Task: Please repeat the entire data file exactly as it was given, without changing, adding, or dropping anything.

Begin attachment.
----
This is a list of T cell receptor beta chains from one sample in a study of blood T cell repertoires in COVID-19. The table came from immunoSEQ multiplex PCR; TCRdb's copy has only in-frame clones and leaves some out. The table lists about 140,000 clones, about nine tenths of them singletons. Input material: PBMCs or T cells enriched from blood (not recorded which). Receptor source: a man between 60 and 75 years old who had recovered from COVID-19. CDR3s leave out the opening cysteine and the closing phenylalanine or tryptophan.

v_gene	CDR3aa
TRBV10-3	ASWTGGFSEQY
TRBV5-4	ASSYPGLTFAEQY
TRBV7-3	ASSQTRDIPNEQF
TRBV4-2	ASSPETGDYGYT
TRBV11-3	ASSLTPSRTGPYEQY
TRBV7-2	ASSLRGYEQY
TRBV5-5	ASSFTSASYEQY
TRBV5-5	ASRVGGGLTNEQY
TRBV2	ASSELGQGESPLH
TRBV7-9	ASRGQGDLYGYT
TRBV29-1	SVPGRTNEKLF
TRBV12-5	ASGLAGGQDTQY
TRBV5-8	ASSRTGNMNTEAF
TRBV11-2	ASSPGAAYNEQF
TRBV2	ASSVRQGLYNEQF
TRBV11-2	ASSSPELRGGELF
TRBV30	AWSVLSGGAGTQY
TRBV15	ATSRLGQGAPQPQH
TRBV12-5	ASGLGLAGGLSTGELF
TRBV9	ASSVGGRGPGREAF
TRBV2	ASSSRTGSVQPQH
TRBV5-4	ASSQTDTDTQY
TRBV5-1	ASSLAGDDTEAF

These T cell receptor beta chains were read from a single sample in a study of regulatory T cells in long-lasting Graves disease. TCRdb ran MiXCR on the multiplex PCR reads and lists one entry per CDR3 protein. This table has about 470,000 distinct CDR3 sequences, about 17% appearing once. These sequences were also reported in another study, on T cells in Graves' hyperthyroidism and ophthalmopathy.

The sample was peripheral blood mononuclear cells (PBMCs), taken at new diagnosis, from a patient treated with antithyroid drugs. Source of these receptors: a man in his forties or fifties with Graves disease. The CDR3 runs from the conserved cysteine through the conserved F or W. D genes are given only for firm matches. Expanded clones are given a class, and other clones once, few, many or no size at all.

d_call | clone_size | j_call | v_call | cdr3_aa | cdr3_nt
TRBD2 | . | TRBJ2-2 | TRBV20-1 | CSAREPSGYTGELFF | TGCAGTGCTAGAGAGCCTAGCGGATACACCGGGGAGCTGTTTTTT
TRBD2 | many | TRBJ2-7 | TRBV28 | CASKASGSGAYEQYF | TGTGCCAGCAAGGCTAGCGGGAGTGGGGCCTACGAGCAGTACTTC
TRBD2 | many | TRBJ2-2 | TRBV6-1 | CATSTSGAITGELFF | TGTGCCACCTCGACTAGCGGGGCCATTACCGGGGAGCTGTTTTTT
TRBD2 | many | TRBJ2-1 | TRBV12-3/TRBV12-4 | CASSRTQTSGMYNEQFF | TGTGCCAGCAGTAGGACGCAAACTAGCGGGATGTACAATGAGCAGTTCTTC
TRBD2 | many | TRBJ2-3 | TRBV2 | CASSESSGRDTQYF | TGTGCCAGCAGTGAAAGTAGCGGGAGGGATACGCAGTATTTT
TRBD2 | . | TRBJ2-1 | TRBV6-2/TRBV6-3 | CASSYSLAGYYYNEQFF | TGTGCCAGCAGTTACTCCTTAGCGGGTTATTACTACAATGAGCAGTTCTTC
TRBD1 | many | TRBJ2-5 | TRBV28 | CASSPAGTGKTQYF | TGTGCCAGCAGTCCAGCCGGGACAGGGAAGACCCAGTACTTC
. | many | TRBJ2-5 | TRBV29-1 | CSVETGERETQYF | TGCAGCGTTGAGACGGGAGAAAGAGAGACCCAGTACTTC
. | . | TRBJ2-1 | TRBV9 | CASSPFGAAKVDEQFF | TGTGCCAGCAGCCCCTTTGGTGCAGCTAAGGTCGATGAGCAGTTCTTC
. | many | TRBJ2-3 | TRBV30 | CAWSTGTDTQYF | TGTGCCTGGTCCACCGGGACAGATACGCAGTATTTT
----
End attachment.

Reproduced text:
This is a list of T cell receptor beta chains from one sample in a study of blood T cell repertoires in COVID-19. The table came from immunoSEQ multiplex PCR; TCRdb's copy has only in-frame clones and leaves some out. The table lists about 140,000 clones, about nine tenths of them singletons. Input material: PBMCs or T cells enriched from blood (not recorded which). Receptor source: a man between 60 and 75 years old who had recovered from COVID-19. CDR3s leave out the opening cysteine and the closing phenylalanine or tryptophan.

v_gene	CDR3aa
TRBV10-3	ASWTGGFSEQY
TRBV5-4	ASSYPGLTFAEQY
TRBV7-3	ASSQTRDIPNEQF
TRBV4-2	ASSPETGDYGYT
TRBV11-3	ASSLTPSRTGPYEQY
TRBV7-2	ASSLRGYEQY
TRBV5-5	ASSFTSASYEQY
TRBV5-5	ASRVGGGLTNEQY
TRBV2	ASSELGQGESPLH
TRBV7-9	ASRGQGDLYGYT
TRBV29-1	SVPGRTNEKLF
TRBV12-5	ASGLAGGQDTQY
TRBV5-8	ASSRTGNMNTEAF
TRBV11-2	ASSPGAAYNEQF
TRBV2	ASSVRQGLYNEQF
TRBV11-2	ASSSPELRGGELF
TRBV30	AWSVLSGGAGTQY
TRBV15	ATSRLGQGAPQPQH
TRBV12-5	ASGLGLAGGLSTGELF
TRBV9	ASSVGGRGPGREAF
TRBV2	ASSSRTGSVQPQH
TRBV5-4	ASSQTDTDTQY
TRBV5-1	ASSLAGDDTEAF

These T cell receptor beta chains were read from a single sample in a study of regulatory T cells in long-lasting Graves disease. TCRdb ran MiXCR on the multiplex PCR reads and lists one entry per CDR3 protein. This table has about 470,000 distinct CDR3 sequences, about 17% appearing once. These sequences were also reported in another study, on T cells in Graves' hyperthyroidism and ophthalmopathy.

The sample was peripheral blood mononuclear cells (PBMCs), taken at new diagnosis, from a patient treated with antithyroid drugs. Source of these receptors: a man in his forties or fifties with Graves disease. The CDR3 runs from the conserved cysteine through the conserved F or W. D genes are given only for firm matches. Expanded clones are given a class, and other clones once, few, many or no size at all.

d_call | clone_size | j_call | v_call | cdr3_aa | cdr3_nt
TRBD2 | . | TRBJ2-2 | TRBV20-1 | CSAREPSGYTGELFF | TGCAGTGCTAGAGAGCCTAGCGGATACACCGGGGAGCTGTTTTTT
TRBD2 | many | TRBJ2-7 | TRBV28 | CASKASGSGAYEQYF | TGTGCCAGCAAGGCTAGCGGGAGTGGGGCCTACGAGCAGTACTTC
TRBD2 | many | TRBJ2-2 | TRBV6-1 | CATSTSGAITGELFF | TGTGCCACCTCGACTAGCGGGGCCATTACCGGGGAGCTGTTTTTT
TRBD2 | many | TRBJ2-1 | TRBV12-3/TRBV12-4 | CASSRTQTSGMYNEQFF | TGTGCCAGCAGTAGGACGCAAACTAGCGGGATGTACAATGAGCAGTTCTTC
TRBD2 | many | TRBJ2-3 | TRBV2 | CASSESSGRDTQYF | TGTGCCAGCAGTGAAAGTAGCGGGAGGGATACGCAGTATTTT
TRBD2 | . | TRBJ2-1 | TRBV6-2/TRBV6-3 | CASSYSLAGYYYNEQFF | TGTGCCAGCAGTTACTCCTTAGCGGGTTATTACTACAATGAGCAGTTCTTC
TRBD1 | many | TRBJ2-5 | TRBV28 | CASSPAGTGKTQYF | TGTGCCAGCAGTCCAGCCGGGACAGGGAAGACCCAGTACTTC
. | many | TRBJ2-5 | TRBV29-1 | CSVETGERETQYF | TGCAGCGTTGAGACGGGAGAAAGAGAGACCCAGTACTTC
. | . | TRBJ2-1 | TRBV9 | CASSPFGAAKVDEQFF | TGTGCCAGCAGCCCCTTTGGTGCAGCTAAGGTCGATGAGCAGTTCTTC
. | many | TRBJ2-3 | TRBV30 | CAWSTGTDTQYF | TGTGCCTGGTCCACCGGGACAGATACGCAGTATTTT